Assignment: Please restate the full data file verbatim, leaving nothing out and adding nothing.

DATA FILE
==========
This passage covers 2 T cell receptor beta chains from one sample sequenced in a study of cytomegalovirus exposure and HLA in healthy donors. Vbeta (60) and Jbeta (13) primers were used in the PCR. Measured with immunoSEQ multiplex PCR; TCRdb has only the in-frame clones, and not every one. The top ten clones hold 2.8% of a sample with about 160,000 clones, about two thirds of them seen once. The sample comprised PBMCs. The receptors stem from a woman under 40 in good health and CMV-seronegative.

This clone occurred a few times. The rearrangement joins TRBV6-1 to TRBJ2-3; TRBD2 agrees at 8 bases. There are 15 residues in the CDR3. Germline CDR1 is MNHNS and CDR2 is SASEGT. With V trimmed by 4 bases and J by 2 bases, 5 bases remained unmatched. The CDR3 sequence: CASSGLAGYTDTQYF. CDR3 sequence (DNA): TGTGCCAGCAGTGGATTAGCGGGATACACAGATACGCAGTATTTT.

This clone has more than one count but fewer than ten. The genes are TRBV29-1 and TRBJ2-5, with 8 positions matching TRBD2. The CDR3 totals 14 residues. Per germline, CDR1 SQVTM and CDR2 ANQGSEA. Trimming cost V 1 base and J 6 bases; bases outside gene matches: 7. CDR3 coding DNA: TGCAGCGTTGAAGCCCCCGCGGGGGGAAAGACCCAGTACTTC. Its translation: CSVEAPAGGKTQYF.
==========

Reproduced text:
This passage covers 2 T cell receptor beta chains from one sample sequenced in a study of cytomegalovirus exposure and HLA in healthy donors. Vbeta (60) and Jbeta (13) primers were used in the PCR. Measured with immunoSEQ multiplex PCR; TCRdb has only the in-frame clones, and not every one. The top ten clones hold 2.8% of a sample with about 160,000 clones, about two thirds of them seen once. The sample comprised PBMCs. The receptors stem from a woman under 40 in good health and CMV-seronegative.

This clone occurred a few times. The rearrangement joins TRBV6-1 to TRBJ2-3; TRBD2 agrees at 8 bases. There are 15 residues in the CDR3. Germline CDR1 is MNHNS and CDR2 is SASEGT. With V trimmed by 4 bases and J by 2 bases, 5 bases remained unmatched. The CDR3 sequence: CASSGLAGYTDTQYF. CDR3 sequence (DNA): TGTGCCAGCAGTGGATTAGCGGGATACACAGATACGCAGTATTTT.

This clone has more than one count but fewer than ten. The genes are TRBV29-1 and TRBJ2-5, with 8 positions matching TRBD2. The CDR3 totals 14 residues. Per germline, CDR1 SQVTM and CDR2 ANQGSEA. Trimming cost V 1 base and J 6 bases; bases outside gene matches: 7. CDR3 coding DNA: TGCAGCGTTGAAGCCCCCGCGGGGGGAAAGACCCAGTACTTC. Its translation: CSVEAPAGGKTQYF.